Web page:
There is no doubt that we will all have to re-adjust to new ways of working and doing business both in the immediate future and, as many suspect, in the long term. Many CEO’s and senior managers are having to adapt themselves to new working models, including holding online meetings and dealing with technical glitches from home. This can cause stress and frustration. Add that to the overall responsibility leaders have for the health, safety, and wellbeing of those that they work with, and it all adds up to a recipe for both mental and physical stress for themselves as well as for those they work with.
The new ways of working discovered recently may have long term benefits for employees and organisations alike. We need to be careful to safeguard the health and safety of everybody as part of the new ways of ‘getting work done’. Most countries have well-established health and safety legislation. In the UK, for example, the Health and Safety at Work has been around since 1974.
Over the last few years we have also seen a rise in concern for the wellness. Wellness programmes are already incorporated in many of the best companies to work for, and are acknowledged as having a major impact on the employee experience.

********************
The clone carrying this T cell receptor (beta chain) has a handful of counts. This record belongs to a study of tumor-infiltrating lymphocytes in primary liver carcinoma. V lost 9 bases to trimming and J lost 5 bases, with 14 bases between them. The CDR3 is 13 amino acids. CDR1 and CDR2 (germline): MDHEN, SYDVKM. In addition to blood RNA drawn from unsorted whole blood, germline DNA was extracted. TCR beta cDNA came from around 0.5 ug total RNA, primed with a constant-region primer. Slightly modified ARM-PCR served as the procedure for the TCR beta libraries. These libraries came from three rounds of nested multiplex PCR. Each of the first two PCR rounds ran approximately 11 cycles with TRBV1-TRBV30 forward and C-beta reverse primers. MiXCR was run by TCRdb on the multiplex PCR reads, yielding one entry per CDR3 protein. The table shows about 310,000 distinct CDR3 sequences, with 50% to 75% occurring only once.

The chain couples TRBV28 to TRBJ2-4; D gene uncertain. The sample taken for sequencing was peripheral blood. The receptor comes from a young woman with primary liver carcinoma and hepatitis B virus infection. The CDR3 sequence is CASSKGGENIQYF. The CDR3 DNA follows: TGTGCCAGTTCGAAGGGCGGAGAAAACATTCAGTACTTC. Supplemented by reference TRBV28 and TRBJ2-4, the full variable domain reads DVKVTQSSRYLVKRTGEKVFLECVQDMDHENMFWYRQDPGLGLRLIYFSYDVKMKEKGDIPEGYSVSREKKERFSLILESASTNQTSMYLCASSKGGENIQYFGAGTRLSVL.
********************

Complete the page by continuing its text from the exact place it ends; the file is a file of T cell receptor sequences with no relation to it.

Patty Murphy in her recent blog states
“Wellness programs have become prevalent in mid-sized to large organizations and are a critical component of strategies to improve the long-term health of your population. According to the Kaiser Family Foundation, 74% of employers who offer health benefits now have a wellness program”.
Yet only 23% of companies report tracking the ROI of their programmes. The result is a missed opportunity to leverage powerful data for improving employees’ wellbeing and your bottom line — not to mention making a case for expanded resources for your wellness program’
In 2019 the ISO published a new standard for Human Capital Reporting, ISO 30414:2019 which includes 11 elements to track. One of these is health, safety, and wellbeing. To get the recognition for good practice for this, the ISO standard provides a measure that enables you to both quantify and showcase good practice. Researchers found that workers’ job satisfaction contributed 48% to organisational performance, so it is a critical factor in work place success.
Of the 11 core areas of reporting why not start with health, safety, and wellbeing? All elements of the new standard are illustrated below.
Here at HCM Metrics we know that wellness is one of the Core Areas of ISO 30414:2018 – Human Resources Management. We can help you achieve the standard.
You can download our 80 Reasons for Achieving ISO Certification.
We would love to hear from you and help you understand a little more about what ISO 30414:2018 could mean for you.